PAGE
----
What is a time of joy for many women was my darkest hour.
I've been sneaking these Gummy Vitamins off Cat's desk, and I think it's time to admit I have a problem. The recommended serving size is 2 gummies, but I pop like 8 in my mouth at once. They taste good!
We're probably not supposed to be taking prenatal vitamins anyway -- Cat says they're good for your hair and nails, but she also told me the other day that she's "preparing her body for a baby," and I'm not sure if she was joking or not.
So at first I was just going to throw that out there and ask you guys if anything bad is going to happen to me from taking too many vitamins. But then I thought, you know what? I get paid to be here, why dont I do some GD work for once and find out the answer myself.
So, first I asked her if it's OK for women who aren't trying to get pregnant to take prenatal vitamins. She says:
"For most women, it is fine, but it really depends on that woman. Before starting any vitamin routine, you should know what your needs are based on your age group, your diet, and your preexisting medical conditions.
For women who aren't trying to get pregnant, but are having sex with men without being on birth control, daily folic acid is actually recommended by the WHO *just in case* they get pregnant. The reason for this is that folic acid prevents neural tube defects in the developing fetus.
Folic acid is most important in the first 8-12 wks of pregnancy. Since many women don't even find out they are pregnant until 4-6 wks, we try to do as much as we can early on to prevent these defects.
As for women who are either not having sex with men, using birth control, or are unable to get pregnant, there are other reasons to be on the prenatal vitamins. There are some asthetic advantages -- anecdotally they are thought to be good for your skin, nails, hair (but there's no research behind this...)
Many of us busy women are not getting the full, healthy diet with all of the recommended daily vitamins and nutrients. A daily vitamin helps make up for what we are lacking in our diets. Another perk -- for women who have a history of HPV and abnormal paps there are some studies (but the verdict is still out in the research) that suggest folic acid helps your body clear the virus.
There are some concerns, or rather, things to be aware of- Iron levels- the iron dosage in a prenatal vitamin is higher than the daily recommended dose for most people. This can make you constipated, but it can also lead to toxicity if taken in high quantities. Iron toxicity is more common in children, but symptoms include abdominal pain, vomiting, diarrhea, and gastrointestinal bleeding. So if you are anemic, get heavy periods, or not a big meat eater, this can be helpful.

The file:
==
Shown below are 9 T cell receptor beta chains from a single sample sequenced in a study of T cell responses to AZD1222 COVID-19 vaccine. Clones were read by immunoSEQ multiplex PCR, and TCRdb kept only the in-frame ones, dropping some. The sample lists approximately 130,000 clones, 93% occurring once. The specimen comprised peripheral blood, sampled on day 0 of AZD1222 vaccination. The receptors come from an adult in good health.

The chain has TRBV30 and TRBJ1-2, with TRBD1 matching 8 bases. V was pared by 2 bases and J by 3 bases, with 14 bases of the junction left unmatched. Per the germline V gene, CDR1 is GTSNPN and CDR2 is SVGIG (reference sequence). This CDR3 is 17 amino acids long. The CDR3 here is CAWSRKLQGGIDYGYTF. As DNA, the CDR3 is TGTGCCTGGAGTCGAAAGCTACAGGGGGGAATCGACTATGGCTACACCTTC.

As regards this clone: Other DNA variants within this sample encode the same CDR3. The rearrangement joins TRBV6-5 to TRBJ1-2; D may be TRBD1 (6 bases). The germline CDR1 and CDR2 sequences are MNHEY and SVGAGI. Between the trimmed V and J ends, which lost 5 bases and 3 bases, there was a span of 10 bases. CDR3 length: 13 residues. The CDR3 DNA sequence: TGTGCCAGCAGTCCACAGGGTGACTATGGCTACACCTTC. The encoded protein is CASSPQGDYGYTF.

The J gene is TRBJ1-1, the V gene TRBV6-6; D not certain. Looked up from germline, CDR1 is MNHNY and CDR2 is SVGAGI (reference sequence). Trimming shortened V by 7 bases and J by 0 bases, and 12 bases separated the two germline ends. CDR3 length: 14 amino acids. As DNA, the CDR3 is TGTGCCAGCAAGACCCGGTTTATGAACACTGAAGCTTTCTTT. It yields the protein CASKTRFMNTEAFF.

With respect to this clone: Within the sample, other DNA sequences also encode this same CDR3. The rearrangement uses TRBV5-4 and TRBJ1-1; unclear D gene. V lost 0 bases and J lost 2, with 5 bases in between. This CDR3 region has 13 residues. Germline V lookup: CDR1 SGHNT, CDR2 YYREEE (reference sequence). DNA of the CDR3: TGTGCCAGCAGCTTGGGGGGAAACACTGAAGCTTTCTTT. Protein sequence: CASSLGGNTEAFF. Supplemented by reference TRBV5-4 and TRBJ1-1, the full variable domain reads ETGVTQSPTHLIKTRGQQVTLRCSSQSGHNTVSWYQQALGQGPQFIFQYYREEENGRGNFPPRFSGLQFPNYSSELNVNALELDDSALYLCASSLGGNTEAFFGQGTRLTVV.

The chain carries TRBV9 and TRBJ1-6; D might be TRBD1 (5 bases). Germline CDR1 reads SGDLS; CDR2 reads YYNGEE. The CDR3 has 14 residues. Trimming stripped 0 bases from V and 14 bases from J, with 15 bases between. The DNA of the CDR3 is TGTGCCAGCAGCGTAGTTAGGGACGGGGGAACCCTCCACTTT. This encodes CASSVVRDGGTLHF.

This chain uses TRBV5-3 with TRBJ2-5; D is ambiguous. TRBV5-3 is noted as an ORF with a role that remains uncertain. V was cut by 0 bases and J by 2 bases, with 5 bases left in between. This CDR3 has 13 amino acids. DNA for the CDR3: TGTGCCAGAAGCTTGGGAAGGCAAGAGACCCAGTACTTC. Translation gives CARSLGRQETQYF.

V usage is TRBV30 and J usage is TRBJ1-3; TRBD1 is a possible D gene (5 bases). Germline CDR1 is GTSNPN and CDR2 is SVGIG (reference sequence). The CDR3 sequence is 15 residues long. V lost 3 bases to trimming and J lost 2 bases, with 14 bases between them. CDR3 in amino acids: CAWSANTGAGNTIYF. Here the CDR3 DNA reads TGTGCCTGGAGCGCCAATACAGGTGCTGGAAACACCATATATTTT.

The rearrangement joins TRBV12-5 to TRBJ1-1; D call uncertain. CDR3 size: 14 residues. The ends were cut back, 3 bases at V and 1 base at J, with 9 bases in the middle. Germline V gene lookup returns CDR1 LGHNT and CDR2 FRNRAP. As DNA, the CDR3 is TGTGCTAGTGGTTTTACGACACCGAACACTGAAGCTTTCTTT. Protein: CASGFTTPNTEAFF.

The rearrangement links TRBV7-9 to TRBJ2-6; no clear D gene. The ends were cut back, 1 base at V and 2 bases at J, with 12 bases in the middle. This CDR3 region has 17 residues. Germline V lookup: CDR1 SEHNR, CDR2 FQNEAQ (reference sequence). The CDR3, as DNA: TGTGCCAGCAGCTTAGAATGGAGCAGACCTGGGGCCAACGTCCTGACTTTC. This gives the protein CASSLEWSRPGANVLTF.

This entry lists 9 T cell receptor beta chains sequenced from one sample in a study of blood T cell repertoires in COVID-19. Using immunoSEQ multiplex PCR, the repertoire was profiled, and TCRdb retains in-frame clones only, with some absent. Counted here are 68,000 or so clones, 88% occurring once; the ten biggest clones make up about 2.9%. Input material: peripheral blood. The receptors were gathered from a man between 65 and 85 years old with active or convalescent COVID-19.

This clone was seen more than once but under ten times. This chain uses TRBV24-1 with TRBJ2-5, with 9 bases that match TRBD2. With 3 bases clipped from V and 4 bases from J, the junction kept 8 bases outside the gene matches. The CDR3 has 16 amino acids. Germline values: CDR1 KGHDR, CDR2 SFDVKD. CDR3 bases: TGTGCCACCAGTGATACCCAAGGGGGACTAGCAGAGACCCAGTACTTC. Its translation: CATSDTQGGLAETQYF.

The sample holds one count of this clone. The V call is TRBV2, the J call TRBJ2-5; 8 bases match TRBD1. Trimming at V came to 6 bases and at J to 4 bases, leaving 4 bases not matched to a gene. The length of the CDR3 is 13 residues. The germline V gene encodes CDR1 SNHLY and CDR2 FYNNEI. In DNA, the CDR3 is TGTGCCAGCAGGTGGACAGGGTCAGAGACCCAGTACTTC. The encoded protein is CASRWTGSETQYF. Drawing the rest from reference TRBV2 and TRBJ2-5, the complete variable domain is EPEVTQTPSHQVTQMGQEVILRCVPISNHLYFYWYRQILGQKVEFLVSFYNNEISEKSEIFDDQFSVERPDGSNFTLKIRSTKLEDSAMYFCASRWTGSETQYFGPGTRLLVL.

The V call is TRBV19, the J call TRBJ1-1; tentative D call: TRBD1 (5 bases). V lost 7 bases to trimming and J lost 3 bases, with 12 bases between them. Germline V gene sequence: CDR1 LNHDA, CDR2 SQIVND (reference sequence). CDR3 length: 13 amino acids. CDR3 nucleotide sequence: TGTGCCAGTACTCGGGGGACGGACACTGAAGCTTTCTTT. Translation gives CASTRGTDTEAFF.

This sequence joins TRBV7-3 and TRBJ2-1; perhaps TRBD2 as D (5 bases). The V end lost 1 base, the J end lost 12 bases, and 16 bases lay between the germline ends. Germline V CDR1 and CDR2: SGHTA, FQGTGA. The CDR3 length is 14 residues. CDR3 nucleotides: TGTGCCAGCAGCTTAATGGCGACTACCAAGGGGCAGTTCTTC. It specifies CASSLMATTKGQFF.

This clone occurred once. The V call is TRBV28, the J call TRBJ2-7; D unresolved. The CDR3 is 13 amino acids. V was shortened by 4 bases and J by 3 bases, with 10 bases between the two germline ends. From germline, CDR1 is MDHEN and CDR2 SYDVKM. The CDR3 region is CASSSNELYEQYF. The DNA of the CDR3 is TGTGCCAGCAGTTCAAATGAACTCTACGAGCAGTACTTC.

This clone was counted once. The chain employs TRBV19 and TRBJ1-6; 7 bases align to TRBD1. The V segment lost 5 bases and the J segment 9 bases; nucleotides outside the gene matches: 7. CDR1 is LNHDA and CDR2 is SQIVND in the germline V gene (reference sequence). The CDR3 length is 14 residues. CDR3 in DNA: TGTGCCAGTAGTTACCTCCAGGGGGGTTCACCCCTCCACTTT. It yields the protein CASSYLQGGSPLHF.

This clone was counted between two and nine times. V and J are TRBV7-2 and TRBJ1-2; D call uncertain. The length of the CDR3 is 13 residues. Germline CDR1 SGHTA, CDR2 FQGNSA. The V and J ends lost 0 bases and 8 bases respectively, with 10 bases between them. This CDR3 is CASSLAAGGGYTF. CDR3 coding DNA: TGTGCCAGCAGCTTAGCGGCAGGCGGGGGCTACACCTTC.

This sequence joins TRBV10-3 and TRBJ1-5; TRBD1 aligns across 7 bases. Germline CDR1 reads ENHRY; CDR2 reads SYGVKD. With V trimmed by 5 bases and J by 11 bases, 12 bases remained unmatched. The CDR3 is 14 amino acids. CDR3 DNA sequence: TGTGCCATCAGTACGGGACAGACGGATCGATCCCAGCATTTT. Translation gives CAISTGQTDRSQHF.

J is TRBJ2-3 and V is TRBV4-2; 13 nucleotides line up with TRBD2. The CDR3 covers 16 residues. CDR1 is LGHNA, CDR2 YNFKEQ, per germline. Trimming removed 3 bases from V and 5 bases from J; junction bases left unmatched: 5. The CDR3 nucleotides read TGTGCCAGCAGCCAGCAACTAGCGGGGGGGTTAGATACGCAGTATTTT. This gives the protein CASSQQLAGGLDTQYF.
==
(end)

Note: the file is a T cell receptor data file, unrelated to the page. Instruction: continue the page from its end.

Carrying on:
But if you have normal iron levels, you may not need such a high dosage of iron everyday. This especially applied to menopausal women, as their daily recommended dose for iron is about half that of reproductive aged women.
Prenatal vitamins could mask the symptoms of a vitamin B-12 deficiency It's also important for people to recognize that just because they take a vitamin, they haven't taken care of all of their nutrition needs. Not all prenatal vitamins have the recommended daily dosage for calcium, vitamin B, C and others. At the end of the day, a prenatal vitamin isn't the universal vitamin for every woman. that's probably why there are so many options out there in the first place.
At your annual physical, you can get a complete blood count (CBC) or an iron panel to check your iron status. Depending on that, you should ask your MD/NP/PA what they think about prenatal vitamins for you. For most of my patients in a gynecology practice, I say it is OK."
Luckily, the brand we're taking is iron-free. So if anyone is interested in impregnating Cat or me, now would be a great time.